Monday, January 11, 2010

NASCAR May Fix Problems in 2010

After completing a season that ended with many fans upset about the racing, driver personalities, and just about anything else related to the sport, NASCAR has been surprisingly quiet during the offseason. Before going any further, let’s take a look at some of the issues many fans had problems with in 2009 and what NASCAR may do about these problems this coming year.

First, people still don’t like the COT. After three years, very few in the NASCAR world were able to warm up to the flat rate box that is the Car of Tomorrow. The two most noticeable features on the new car have been the front splitter and the rear wing. After drivers eternally complained about not being able to pass after getting up behind a car because of an “aero push”, NASCAR built a car that would have no such problem, but in the process created a whole new set of problems. Now people think the old car may not have been so bad after all. Rarely do drivers complain about the car in the Nationwide series like they did when the same model ran in the Cup series. So, in the coming weeks NASCAR will likely make an announcement regarding changes to the COT, with a return to the rear spoiler at the top of the list.

The next complaint was heard loud and clear for four weeks last season, and the rest of the time it was grumbled about. That would be the racing at Daytona and Talladega. In each restrictor plate race last season there was a big wreck that involved popular drivers and brought up the never-ending safety concern. In the weeks that followed each race ideas and opinions were thrown around everywhere, ranging from taking off the restrictor plates to flattening the corners. So now the idea being tossed about involves, once again, undoing something that was implemented years ago to try and makes those tracks safer. That would be to remove the yellow line rule that forces drivers to stay on the track regardless if there is room in the pack. While I would like to see this change made for the entire race, it looks like this will only go into affect on the final lap, which still is a move in the right direction. Should Regan Smith get his win back now? I’m just saying.

Also, the bump drafting rule enforced at the beginning of the fall race at Talladega may disappear. That race was highly anticipated by many race fans. After enduring weeks of Jimmie Johnson dominance, fans were looking forward to large packs of cars throughout the race where any driver could come away with the victory. While the race did have “the big one” and an unexpected winner in Jamie McMurray, much of the race was filled with single-file racing around the top up the track because the drivers were instructed not to touch the car in front of them.

Finally, many fans were upset that the races were starting later and later, or they couldn’t find the actual start time of the race. NASCAR took care of that one during the second half of the 2009 season by announcing that all the races will have a uniform start time. 1 p.m. ET, 3: p.m. ET for the west coast races, and 7:30 p.m. ET for night races. It will be nice to see the Daytona 500 end in daylight.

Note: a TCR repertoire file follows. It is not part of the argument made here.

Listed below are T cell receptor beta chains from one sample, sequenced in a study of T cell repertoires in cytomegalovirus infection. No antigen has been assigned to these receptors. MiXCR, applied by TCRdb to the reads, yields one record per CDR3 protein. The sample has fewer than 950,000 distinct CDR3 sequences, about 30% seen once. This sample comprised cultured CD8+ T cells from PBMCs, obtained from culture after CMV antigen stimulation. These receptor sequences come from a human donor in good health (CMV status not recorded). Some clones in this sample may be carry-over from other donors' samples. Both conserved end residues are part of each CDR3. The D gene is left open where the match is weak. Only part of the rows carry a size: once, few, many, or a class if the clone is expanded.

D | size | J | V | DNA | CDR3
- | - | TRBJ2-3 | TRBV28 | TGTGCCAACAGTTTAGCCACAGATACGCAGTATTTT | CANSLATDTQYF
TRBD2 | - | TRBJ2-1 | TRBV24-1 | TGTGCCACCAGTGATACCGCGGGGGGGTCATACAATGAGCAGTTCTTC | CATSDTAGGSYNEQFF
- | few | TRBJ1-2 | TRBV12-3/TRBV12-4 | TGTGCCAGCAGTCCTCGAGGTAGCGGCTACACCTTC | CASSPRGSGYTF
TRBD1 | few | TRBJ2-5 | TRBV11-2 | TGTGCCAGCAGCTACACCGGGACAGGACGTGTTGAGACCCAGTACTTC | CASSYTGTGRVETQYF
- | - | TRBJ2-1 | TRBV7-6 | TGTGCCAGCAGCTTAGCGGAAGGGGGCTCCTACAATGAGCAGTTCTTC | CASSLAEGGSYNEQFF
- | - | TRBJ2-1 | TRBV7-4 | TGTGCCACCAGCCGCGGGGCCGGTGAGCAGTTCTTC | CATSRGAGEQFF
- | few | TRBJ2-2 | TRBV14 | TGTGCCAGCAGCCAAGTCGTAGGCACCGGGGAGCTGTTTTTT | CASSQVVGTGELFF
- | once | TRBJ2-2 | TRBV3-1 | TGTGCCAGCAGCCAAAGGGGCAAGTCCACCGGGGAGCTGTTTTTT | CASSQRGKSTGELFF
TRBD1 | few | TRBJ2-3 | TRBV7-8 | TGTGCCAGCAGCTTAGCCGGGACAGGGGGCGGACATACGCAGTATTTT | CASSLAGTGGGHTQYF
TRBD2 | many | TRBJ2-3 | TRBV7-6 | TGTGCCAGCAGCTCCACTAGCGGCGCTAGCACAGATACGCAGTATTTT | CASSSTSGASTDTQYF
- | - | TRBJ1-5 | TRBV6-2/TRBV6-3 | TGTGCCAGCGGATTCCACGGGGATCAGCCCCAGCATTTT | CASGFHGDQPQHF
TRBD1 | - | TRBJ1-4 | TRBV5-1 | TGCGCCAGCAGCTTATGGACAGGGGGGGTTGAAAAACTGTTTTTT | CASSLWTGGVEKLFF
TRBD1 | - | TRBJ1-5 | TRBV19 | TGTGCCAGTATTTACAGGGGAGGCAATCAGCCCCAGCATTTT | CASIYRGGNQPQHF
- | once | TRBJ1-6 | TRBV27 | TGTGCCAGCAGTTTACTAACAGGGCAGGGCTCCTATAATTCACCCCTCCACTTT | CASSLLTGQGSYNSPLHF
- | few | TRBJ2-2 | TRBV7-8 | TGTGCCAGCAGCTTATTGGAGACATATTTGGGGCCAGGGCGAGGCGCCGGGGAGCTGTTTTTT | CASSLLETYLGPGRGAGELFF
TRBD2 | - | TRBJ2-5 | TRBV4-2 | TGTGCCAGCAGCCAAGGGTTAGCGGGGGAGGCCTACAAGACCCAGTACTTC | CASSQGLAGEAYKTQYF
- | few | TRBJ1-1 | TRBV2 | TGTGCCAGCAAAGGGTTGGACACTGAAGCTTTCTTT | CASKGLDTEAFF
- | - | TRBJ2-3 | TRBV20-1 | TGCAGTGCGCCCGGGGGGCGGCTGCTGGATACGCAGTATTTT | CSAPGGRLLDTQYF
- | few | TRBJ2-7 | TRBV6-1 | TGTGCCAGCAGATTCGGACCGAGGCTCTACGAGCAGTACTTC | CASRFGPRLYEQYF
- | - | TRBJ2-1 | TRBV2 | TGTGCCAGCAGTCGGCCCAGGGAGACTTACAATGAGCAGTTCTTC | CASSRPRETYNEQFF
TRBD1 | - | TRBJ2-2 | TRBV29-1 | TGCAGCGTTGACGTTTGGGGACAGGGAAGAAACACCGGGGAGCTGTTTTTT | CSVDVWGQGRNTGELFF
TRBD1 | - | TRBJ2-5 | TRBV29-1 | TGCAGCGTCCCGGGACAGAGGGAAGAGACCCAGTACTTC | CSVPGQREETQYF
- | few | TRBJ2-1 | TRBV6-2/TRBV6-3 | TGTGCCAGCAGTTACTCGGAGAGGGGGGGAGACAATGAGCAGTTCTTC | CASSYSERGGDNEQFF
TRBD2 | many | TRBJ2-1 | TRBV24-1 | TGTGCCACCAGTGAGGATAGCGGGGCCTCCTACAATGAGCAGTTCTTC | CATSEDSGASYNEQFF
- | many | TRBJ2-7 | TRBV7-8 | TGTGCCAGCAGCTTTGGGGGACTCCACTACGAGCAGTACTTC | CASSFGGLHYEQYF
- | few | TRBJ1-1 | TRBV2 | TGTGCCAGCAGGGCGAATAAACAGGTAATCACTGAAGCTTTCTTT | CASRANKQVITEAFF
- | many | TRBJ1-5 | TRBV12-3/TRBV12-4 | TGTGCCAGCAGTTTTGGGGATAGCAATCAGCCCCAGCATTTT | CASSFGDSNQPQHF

So, after looking through the list of complaints, it looks as though maybe NASCAR really is trying to tailor the sport to those who watch and follow it on a weekly basis. There have been many times over the past decade where I’ve thought NASCAR (and many other sports for that matter) was just into making money and was a puppet to the television companies. While we will have to wait and see what changes are actually announced on January 21st during the NASCAR Media Tour, all signs point towards a sport that will be moving in the correct direction for a change.

As you probably know, my biggest problem with the sport is the debris cautions. I have watched several old races this offseason and saw two cautions for oil on the track. Otherwise, the yellow was not thrown unless there was an actual incident on the track. I can understand NASCAR staying quiet on this issue because they would rather not admit that those cautions are bogus, but I certainly hope to see less “debris” cautions in 2010. With everything else heading the right way, it would be a shame for this issue to remain a thorn in the NASCAR fan’s side. Regardless, there are more reasons to be optimistic about the 2010 season than there have been in seasons past.


  1. Nice job of wrapping up all the rules changes, JM.

    I can't help but wonder why they're waiting until just 2 weeks before the cars are on the track at Daytona to introduce these changes?

  2. Gene - I totally agree. It would have been nice to know that these ideas were being discussed. I hope the teams have had more of a heads up than the public. I also hope the changes are made for Daytona, not at some point during the season.

  3. dang, after seeing the title I thought you had a scoop about us replacing all the officials :P

  4. hmm, 1pm EST for races....wouldn't that time make the Coke 600 clash horribly with the Indy 500 now?

  5. tezgm99 - Don't we wish. How about only three or four people in the tower along with the pit road officials. That will cut out the folks around the track that keep calling in false alarms.

    Also, the Coke 600 will remain at it's normal time. That was the only race to break the mold probably because of just that reason. Now if only Indy would move up an hour like it used to be, but I guess that won't happen until Danica is in the Cup series.